Author P.J. Friel clued me into a great tool for developing character arcs: Enneagrams

The Enneagram is a personality test similar to the Myres-Brigg’s. While I personally have issues with summarizing the complexity of an entire being in a few letters/numbers, these personality evaluations are a boon to writers in their quest to create realistically flawed characters.

Why Enneagrams?

What is special about the Enneagram test is the breakdown of each of the nine personality types into various manifestations of healthy, normal, and unhealthy. The Enneagram reinforces the concept that people do not change their basic personality type, but they can move through the different manifestations of healthy, normal and unhealthy. This is the basis of every dynamic character arc. Whether it’s overcoming a flaw, learning to embrace it and turn it into an advantage, or the average person’s descent into darkness, the Enneagram maps this transformation for you.

How to use Enneagrams

While there is a test, there is no need to pay the fee. There is plenty of information on the website (https://www.enneagraminstitute.com/) for you to browse. Or you could download P.J. Friel’s Enneagram Character Bible (Please do not post this file elsewhere but feel free to share the link to this article.)

  1. Start by reading through the 9 personality types and decide which one represents your character
  2. Use the three levels to identify where your character begins their journey: healthy, normal, or unhealthy
  3. Choose where you want your character to end the journey
  4. Use the descriptions as a map to plot the events that will take the character to their destination

example:
Lets do the “Peacemaker” personality type 9: “The Easygoing, Self-Effacing Type:Receptive, Reassuring Agreeable, and Complacent”

At the beginning of the story, the character is at unhealthy level 7:

Can be highly repressed, undeveloped, and ineffectual. Feel incapable of facing problems: become obstinate, dissociating self from all conflicts. Neglectful and dangerous to others.

There are multiple was this personality can manifest, but lets have an example of a teen girl with nagging, overachieving parents and now she displays these symptoms by being withdrawn from family and peers (ineffectual), obsessed with fairytales (dissociating self from conflicts), and forgets about baby brother (neglectful and dangerous to others.)

Toward the middle of the novel she can become more level 5:

Active, but disengaged, unreflective, and inattentive. Do not want to be affected, so become unresponsive and complacent, walking away from problems, and “sweeping them under the rug.” Thinking becomes hazy and ruminative, mostly comforting fantasies, as they begin to “tune out” reality, becoming oblivious. Emotionally indolent, unwillingness to exert self or to focus on problems: indifference.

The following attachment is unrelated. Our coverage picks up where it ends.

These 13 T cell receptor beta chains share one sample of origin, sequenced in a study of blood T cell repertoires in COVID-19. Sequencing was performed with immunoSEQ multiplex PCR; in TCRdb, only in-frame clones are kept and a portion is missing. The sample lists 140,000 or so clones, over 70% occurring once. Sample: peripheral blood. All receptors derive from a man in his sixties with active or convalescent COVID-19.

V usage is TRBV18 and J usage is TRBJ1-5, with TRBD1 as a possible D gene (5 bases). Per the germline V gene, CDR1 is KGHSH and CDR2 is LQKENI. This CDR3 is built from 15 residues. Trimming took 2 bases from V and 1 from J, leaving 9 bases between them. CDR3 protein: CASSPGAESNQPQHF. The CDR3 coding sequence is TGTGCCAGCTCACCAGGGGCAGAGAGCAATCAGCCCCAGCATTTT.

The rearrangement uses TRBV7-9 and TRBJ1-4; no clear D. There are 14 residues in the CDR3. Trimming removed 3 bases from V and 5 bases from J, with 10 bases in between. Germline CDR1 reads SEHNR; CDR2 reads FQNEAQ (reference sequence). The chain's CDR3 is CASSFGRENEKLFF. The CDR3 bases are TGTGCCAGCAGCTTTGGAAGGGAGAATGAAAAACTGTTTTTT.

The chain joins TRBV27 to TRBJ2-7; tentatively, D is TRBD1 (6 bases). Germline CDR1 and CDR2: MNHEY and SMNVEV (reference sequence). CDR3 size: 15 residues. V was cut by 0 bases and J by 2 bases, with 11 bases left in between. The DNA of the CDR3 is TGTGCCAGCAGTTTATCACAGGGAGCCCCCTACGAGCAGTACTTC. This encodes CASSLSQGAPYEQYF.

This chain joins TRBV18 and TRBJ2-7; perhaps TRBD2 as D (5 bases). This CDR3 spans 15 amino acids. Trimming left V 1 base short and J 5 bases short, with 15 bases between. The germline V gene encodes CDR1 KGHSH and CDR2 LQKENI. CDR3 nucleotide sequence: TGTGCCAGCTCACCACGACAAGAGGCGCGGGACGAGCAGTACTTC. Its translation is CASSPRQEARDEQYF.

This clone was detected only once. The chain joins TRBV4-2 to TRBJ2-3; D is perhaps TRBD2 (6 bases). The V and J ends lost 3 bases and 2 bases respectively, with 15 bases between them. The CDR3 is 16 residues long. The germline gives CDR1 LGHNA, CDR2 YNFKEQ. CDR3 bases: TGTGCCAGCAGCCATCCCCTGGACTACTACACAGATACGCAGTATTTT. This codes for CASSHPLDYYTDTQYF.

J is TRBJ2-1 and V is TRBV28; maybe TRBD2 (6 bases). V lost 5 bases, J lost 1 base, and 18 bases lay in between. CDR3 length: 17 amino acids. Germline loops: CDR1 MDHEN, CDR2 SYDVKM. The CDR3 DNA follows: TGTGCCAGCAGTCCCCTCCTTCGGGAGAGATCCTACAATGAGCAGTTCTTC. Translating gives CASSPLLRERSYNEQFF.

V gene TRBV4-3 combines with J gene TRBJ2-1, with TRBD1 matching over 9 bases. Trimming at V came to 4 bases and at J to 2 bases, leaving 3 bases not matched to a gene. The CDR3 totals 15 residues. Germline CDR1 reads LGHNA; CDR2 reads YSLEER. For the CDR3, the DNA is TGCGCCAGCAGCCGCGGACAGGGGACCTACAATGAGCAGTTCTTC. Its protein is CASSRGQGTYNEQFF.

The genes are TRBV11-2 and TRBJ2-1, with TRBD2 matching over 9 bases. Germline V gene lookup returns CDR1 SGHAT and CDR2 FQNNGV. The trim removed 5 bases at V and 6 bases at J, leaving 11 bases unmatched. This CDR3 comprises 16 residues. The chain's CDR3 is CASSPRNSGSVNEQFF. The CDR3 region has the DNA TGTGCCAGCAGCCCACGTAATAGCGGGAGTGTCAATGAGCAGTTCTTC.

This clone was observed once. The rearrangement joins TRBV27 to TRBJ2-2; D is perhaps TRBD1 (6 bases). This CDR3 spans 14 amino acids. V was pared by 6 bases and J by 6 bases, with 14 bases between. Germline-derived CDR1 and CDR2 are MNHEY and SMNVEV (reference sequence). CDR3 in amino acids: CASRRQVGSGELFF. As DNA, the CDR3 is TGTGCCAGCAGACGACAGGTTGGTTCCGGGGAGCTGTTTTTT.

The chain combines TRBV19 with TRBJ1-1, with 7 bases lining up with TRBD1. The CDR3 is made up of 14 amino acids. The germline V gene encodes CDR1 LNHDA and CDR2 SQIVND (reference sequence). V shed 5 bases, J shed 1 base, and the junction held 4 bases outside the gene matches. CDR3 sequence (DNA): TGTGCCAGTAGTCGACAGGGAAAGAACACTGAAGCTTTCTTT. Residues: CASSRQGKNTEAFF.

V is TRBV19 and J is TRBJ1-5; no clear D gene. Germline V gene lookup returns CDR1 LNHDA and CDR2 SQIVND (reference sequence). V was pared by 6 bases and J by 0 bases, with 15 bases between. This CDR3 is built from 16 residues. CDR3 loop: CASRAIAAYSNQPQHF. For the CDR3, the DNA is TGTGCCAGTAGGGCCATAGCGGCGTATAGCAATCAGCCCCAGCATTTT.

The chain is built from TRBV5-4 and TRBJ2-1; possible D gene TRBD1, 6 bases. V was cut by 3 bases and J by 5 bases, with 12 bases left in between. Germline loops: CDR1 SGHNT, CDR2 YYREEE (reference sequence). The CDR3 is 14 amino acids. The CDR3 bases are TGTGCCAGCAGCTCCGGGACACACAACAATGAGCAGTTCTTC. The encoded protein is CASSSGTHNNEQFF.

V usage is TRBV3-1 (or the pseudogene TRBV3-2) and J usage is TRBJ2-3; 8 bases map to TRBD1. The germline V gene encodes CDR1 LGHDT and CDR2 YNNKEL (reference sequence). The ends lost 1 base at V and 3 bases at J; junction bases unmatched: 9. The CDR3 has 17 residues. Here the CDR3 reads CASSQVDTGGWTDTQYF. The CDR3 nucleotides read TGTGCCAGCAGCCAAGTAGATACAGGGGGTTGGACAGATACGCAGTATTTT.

Perhaps our teen has gone through the looking glass and been forced into an adventure. Now away from the negative forces that shaped her, she must start to take responsibility for the situation she caused, but when truly tested, she resorts to complaining that everything is unfair and resorting back to imagination and fantasy

At the end of her journey she moved to level 3:

Optimistic, reassuring, supportive: have a healing and calming influence—harmonizing groups, bringing people together: a good mediator, synthesizer, and communicator.

After learning to form true relationships based on trust, our heroine is ready to take on her adversary and use her innate abilities as a communicator to convince the Goblin King to give her back her baby brother.

Now that you have your main character plotted, lets add tension with some side characters.The Enneagram chart also displays prospective conflicts with other personality types. This can be a great way to balance your villain and your hero, or create tension in a love/hate relationship.

Choose secondary characters that will drive your main character insane.
For example, your enthusiastic visionary (type 7) main character will clash with her active controller father (type 8), and constantly disappoint her strict perfectionist (type 1) mother.
Enneagram can help you map out these relationships.

  1. Scroll down to the “compatibility with other types” section
  2. If you are still in the planning stages, read through these and find the personality types that will create the tension you are looking for
  3. If you already have your characters developed, find your secondary characters’ numbers and read those pages. Pay special attention to the “potential trouble spots and issues” section. This will help you add more conflict as the personality types cause friction.
  4. Plan you characters’ interactions to match up with these potential trouble spots, or check the scenes you have already written to see if the conflicts are in sync with their personality types. This will keep your characters consistent.

Using Enneagrams to map out your character arcs will help you create realistically flawed characters, keep their transformations logical, and make their interactions with other characters feel real.

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Hire The Manuscript Shredder

Hire The Manuscript Shredder

Get Shredded! The Manuscript Shredder is always looking for new pages to get her claws into.  Opening pages are the gateway to getting an agent’s attention. If these aren’t hitting the mark, your story will never get out of the slush pile. This is where […]